Take Control

Preventing stress is the key to surviving the holidays. Take control of the holidays, don’t let them control you. If a holiday activity makes you feel overwhelmed, re-consider if it is necessary. This holiday season, focus on making memories and enjoying your family and care recipients.

If you or someone you know has caregiver burnout or is ignoring their own needs, download our free eBook, A Caregiver’s Guide to Taking Care of You.

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*Be sure to check out next week's article! We will be sharing favority holiday traditions from GA Foods' employees!

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Topics: Reduce Stress, Caregivers, Stress, Caregiver Burnout

Take a Minute (or even 10) for YOU in the New Year

Posted by Maureen Garner, MS, RD, LD on Jan 6, 2016 11:00:00 AM

caregiver_LR.pngLife can be stressful. It sometimes feels like there aren’t enough hours in the day, or even enough days in the month. It’s easy to stretch yourself too thin and forget about taking care of the most important person in your world—you. This is a particular problem for caregivers.

Whether you’re a parent with young children, taking care of a spouse or older parent, or are in a caregiving profession like nursing or care management, you probably feel that doing something for yourself is self-indulgent. Nothing could be farther from the truth. Taking care of yourself—on an inner as well as outer level—is a key part of being healthy and whole and able to care for someone else.

But how do you make time for yourself? You don’t have to carve out hours in your schedule. Take a moment wherever you find it. Just a few minutes here and there can have a big impact on your inner life and overall wellbeing. With that in mind, make a New Year’s resolution to take care of you! Here are several ways to be good to your self every day that only take a few minutes.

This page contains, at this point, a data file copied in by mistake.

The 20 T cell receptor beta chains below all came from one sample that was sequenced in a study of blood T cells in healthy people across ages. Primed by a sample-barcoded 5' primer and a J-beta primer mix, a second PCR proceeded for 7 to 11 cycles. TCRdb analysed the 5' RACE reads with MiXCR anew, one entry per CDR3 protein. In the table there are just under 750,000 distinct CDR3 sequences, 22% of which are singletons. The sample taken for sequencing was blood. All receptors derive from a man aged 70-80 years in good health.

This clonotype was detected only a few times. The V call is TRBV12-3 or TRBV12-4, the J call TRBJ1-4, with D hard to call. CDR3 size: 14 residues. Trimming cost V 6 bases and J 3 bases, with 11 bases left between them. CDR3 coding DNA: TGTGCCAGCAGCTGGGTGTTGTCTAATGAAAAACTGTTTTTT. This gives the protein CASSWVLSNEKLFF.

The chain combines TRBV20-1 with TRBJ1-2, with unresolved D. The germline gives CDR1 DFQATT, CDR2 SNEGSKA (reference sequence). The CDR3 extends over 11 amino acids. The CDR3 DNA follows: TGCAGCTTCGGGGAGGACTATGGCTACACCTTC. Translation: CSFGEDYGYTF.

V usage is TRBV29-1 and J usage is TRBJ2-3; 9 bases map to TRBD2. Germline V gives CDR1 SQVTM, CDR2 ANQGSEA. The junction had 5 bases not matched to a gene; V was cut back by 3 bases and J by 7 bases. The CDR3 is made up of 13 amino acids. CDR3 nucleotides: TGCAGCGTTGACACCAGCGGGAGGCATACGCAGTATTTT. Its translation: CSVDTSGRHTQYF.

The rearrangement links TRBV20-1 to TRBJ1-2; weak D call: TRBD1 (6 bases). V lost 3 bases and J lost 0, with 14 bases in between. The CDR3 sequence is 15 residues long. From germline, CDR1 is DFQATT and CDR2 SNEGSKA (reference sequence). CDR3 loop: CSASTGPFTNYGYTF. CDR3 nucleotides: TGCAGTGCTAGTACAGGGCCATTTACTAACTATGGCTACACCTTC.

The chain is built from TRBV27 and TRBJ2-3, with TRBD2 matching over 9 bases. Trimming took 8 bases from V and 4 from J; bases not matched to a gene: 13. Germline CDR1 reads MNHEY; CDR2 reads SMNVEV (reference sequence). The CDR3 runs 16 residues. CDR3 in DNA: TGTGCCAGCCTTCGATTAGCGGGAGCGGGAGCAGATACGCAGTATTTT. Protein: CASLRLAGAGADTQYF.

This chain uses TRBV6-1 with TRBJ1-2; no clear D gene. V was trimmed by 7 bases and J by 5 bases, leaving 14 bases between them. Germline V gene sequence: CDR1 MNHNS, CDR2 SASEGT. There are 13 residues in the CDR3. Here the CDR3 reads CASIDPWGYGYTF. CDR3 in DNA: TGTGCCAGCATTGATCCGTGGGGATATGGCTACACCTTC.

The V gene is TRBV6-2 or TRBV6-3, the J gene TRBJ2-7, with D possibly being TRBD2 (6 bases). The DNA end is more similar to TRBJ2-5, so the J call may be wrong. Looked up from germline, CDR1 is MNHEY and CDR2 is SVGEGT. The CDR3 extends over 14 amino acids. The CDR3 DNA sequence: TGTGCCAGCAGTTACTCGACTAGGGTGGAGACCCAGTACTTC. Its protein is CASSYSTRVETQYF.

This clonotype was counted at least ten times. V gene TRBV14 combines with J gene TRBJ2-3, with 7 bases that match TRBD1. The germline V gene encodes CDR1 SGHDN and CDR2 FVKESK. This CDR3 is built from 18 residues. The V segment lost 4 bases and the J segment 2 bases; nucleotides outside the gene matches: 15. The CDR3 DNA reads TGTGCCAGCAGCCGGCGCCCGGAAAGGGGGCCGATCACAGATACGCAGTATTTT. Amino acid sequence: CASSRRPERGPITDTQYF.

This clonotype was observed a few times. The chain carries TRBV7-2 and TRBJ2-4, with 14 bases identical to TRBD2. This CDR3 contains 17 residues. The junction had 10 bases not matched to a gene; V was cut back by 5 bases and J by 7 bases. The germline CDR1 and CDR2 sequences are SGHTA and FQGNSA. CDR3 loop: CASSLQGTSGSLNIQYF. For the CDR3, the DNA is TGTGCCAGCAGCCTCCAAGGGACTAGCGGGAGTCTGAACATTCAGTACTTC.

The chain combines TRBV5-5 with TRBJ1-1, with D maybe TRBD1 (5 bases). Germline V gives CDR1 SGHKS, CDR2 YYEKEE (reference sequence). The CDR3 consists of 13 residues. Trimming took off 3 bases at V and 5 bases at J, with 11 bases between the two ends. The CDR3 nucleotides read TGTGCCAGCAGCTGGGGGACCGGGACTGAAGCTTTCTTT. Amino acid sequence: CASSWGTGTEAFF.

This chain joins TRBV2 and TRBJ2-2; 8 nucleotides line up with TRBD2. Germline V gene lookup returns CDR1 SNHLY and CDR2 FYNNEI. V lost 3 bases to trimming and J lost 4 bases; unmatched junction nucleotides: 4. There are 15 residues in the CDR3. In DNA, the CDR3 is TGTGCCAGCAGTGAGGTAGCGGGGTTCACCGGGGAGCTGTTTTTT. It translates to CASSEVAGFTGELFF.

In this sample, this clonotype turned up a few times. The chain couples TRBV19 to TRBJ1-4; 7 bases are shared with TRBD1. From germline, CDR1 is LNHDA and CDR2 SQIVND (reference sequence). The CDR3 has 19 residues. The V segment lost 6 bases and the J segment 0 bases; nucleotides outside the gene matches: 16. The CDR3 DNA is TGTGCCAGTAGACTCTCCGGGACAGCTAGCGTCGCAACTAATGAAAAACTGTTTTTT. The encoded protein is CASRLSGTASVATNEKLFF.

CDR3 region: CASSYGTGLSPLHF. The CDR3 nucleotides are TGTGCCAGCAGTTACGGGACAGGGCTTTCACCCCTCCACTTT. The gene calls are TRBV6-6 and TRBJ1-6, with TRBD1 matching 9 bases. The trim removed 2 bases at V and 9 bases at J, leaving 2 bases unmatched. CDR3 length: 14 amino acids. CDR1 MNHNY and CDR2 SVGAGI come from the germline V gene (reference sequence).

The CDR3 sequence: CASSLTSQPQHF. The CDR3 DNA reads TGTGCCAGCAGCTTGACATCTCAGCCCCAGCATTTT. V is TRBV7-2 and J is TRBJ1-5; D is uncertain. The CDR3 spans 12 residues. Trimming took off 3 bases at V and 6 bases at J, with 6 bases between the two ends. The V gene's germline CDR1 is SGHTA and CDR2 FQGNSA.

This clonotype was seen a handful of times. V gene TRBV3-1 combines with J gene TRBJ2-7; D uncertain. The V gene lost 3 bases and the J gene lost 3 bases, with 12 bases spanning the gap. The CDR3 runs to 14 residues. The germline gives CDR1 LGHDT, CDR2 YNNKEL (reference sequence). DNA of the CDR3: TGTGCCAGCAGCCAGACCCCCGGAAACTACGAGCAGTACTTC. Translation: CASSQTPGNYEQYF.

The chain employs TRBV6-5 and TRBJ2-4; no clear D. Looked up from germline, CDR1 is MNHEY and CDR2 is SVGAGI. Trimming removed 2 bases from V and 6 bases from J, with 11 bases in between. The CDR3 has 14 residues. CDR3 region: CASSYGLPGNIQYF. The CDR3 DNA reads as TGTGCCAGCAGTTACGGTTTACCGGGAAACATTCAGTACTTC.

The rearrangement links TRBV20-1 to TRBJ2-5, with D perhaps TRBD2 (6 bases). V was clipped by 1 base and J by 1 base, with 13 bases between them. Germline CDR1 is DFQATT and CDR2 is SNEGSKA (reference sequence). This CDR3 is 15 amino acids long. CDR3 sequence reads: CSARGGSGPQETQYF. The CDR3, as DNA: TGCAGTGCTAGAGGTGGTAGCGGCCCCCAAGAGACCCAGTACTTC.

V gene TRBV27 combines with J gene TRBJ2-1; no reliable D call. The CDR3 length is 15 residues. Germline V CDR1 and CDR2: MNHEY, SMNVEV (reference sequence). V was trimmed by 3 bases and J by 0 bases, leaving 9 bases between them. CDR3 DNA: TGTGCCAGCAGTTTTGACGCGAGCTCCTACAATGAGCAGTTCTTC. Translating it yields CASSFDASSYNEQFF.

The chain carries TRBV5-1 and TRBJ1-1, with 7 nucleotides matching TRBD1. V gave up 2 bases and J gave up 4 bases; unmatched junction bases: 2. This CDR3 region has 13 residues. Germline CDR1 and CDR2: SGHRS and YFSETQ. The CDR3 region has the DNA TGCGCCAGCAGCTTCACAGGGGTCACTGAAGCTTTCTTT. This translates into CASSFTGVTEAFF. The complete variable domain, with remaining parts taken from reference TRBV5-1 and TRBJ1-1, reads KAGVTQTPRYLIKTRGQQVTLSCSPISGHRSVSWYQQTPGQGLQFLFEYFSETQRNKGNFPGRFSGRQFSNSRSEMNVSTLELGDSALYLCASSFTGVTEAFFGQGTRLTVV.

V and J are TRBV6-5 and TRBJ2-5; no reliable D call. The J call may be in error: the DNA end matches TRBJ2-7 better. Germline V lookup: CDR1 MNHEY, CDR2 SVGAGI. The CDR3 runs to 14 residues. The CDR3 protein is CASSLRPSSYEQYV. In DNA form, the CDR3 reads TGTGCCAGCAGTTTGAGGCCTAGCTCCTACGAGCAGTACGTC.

Learn how to say “no”

Saying “no” can be difficult, even when saying “yes” isn’t the best thing for you. When you’re a giving person, it’s all too easy to take on too much and find yourself overwhelmed, but taking on more commitments than you can reasonably handle doesn’t do anyone any favors. Saying “no” sometimes not only reduces your stress, it allows you to do a better job with the things you do say “yes” to.

Enjoy a cup of joe (or tea)

Sometimes the simplest pleasures have the most profound effect. If you find yourself rushing through the morning with your coffee cup in hand, or popping into the drive-through for a quick pick-me-up on the go—stop. Take ten minutes to sit down and really enjoy it. The world won’t end if you stop for ten minutes, but your stress level may certainly improve. Take a few deep breaths, let some tension go, and take the time to savor that morning drink. It will make the rest of your day look a lot brighter.

lower_stress_LR.pngSpend some quality time with your pet

Research shows that petting your dog or cat lowers your stress levels significantly. So take a few minutes each day to spend time with your four-legged friend if you have one.

Meditate

Just five minutes of meditation a day can have a significant effect on your health—both mental and physical. And contrary to popular belief, meditation doesn’t mean emptying your mind of thoughts or shutting them out. Instead it means sitting quietly and really being present in the current moment.